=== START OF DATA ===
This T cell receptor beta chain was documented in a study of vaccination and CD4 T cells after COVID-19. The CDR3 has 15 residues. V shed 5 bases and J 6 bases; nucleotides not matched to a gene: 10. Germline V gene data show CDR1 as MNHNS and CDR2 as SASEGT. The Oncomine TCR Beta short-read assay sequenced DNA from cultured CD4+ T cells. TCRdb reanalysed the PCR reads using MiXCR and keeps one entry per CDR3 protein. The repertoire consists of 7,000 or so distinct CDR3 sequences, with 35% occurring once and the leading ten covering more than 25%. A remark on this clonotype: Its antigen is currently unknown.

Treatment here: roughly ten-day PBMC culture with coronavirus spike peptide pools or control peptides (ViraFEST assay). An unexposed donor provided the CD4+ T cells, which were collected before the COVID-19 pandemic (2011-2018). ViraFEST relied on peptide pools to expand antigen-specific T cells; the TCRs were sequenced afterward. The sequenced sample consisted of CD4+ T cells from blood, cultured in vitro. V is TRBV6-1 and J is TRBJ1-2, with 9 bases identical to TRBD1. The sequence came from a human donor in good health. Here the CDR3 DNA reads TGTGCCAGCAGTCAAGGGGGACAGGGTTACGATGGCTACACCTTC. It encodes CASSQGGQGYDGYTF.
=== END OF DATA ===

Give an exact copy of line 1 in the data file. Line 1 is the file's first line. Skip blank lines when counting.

This T cell receptor beta chain was documented in a study of vaccination and CD4 T cells after COVID-19. The CDR3 has 15 residues. V shed 5 bases and J 6 bases; nucleotides not matched to a gene: 10. Germline V gene data show CDR1 as MNHNS and CDR2 as SASEGT. The Oncomine TCR Beta short-read assay sequenced DNA from cultured CD4+ T cells. TCRdb reanalysed the PCR reads using MiXCR and keeps one entry per CDR3 protein. The repertoire consists of 7,000 or so distinct CDR3 sequences, with 35% occurring once and the leading ten covering more than 25%. A remark on this clonotype: Its antigen is currently unknown.